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Book Review: Silent Spring

December 7, 2013

This is a book everyone should read. The relevance is outstanding considering it was written in 1962. The dangers of pesticides and herbicides cannot be overlooked in our current Monsanto based food system. Rachel Carson outlines the dangers of chemical warfare on our planet and how so called “safe for human” poisons often end up hurting people, animals, and the very plants they claim to protect. A common result of herbicides and pesticides is sterility. It has been documented hundreds of times in bird species. It is also well documented that these poisons build up in the body of all animals.

In the natural food chain the big fish eats the smaller fish and, along with it consumes the poisons carried by the smaller fish. The process repeats itself until the poisons build up to a fatal amount. At the top of the food chain, we should be very worried about this fact. But far before the toxins reach a lethal dose the poisons start affecting biological systems. One of the first affected is the reproductive system. Massive populations of birds across the country have been wiped out because they can no longer reproduce. It may be just a matter of time before these effects reach humans. The movie Children of Men is about an infertile world. After reading this book, the movie doesn’t seem like such a stretch.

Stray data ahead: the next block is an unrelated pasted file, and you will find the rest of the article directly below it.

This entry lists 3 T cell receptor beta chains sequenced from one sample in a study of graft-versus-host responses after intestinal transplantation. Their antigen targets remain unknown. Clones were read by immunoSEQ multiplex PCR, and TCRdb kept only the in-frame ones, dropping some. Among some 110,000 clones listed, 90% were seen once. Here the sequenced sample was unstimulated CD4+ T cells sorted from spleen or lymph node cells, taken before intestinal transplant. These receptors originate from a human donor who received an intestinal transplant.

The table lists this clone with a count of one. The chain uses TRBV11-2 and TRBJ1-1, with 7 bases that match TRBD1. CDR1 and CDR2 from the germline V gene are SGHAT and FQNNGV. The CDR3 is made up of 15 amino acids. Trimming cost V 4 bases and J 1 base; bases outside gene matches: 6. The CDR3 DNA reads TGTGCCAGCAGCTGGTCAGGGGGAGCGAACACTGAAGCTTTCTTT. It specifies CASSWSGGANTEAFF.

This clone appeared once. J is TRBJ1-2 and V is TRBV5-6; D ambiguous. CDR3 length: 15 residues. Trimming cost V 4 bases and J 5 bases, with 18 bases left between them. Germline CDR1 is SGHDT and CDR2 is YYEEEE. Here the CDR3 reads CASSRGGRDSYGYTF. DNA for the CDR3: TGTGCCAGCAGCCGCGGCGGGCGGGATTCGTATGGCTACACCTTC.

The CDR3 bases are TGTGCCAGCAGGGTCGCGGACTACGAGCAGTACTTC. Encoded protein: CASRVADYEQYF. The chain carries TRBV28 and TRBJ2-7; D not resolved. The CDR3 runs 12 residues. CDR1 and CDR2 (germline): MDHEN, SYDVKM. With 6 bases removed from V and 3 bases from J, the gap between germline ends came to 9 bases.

The book gives examples of government supported programs that were supposed to kill bugs endangering a crop. After one program failed Rachel had this to say:

“It is an outstanding example of an ill-conceived, badly executed, and thoroughly detrimental experiment in the mass control of insects, an experiment so expensive in dollars, in destruction of animal life, and in loss of public confidence in the Agricultural Department that it is incomprehensible that any funds should still be devoted to it.”

More and more I could say this about the FDA as well. These agencies are put in place to protect our food supply and ultimately us as consumers. It seems like these days they are in place to protect the profits of agri-business and corporate farming.

Rachel combats these pesticide programs with examples of species control using natures methods. For example, introducing a predator for an invasive, crop-killing species. These natural methods have proven far superior. She explains that nature has had millennia to perfect itself.

“The balance of nature is not a status quo; it is fluid, ever shifting, in a constant state of adjustment. Man, too, is part of this balance. Sometimes the balance is in his favor; sometimes–and all too often through his own activities–it is shifted to his disadvantage.”

This book focuses on the disadvantage of pesticides wiping out beneficial bugs along with the bad ones. But, unfortunately, this is a valid statement for environmental impacts as well. We are starting to see the balancing of nature almost daily as huge storms tear countries apart. Nature is adjusting to the pollution we are creating. The balance of added CO2 in the atmosphere is violent storms across the globe.

Both with pollution and chemical control, the effects are slow to materialize. By the time we know something is wrong, it may be too late.

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